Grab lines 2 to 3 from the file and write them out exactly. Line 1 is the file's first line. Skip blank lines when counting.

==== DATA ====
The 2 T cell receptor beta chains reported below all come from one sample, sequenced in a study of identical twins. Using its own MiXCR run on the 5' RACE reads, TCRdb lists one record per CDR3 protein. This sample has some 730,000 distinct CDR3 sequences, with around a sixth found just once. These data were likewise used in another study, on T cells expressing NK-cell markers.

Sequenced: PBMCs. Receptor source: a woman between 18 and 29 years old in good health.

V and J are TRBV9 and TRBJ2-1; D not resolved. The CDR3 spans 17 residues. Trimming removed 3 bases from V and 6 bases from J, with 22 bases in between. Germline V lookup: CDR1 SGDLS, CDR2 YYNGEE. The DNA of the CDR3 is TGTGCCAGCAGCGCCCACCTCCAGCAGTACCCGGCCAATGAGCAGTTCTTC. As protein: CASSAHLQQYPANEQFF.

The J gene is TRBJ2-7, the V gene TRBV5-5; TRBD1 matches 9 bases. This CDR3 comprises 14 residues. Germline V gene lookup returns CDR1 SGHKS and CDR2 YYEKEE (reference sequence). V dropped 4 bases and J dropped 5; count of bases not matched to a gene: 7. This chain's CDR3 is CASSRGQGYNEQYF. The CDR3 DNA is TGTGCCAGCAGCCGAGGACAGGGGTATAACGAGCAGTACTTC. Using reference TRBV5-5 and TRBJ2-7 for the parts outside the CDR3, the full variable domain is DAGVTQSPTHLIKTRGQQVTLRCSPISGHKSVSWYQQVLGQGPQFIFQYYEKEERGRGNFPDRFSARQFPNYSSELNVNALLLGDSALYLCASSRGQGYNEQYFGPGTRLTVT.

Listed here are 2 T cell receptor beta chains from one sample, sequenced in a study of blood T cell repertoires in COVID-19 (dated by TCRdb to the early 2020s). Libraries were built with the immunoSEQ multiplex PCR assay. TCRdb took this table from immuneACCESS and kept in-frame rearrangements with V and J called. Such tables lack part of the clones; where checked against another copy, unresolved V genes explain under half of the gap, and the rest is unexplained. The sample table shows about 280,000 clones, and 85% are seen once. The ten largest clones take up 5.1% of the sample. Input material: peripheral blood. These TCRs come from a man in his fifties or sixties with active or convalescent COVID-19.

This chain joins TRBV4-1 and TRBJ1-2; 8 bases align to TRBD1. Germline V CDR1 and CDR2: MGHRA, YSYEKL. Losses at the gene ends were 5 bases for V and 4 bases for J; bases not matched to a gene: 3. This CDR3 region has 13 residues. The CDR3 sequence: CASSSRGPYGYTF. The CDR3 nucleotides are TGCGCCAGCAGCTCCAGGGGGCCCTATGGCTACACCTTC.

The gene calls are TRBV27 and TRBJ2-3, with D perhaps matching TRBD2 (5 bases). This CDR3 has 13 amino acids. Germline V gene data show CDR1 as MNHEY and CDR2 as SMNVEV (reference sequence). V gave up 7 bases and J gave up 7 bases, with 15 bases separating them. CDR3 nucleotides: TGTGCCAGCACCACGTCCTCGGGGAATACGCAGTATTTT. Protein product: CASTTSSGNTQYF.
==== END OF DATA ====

Sequenced: PBMCs. Receptor source: a woman between 18 and 29 years old in good health.

V and J are TRBV9 and TRBJ2-1; D not resolved. The CDR3 spans 17 residues. Trimming removed 3 bases from V and 6 bases from J, with 22 bases in between. Germline V lookup: CDR1 SGDLS, CDR2 YYNGEE. The DNA of the CDR3 is TGTGCCAGCAGCGCCCACCTCCAGCAGTACCCGGCCAATGAGCAGTTCTTC. As protein: CASSAHLQQYPANEQFF.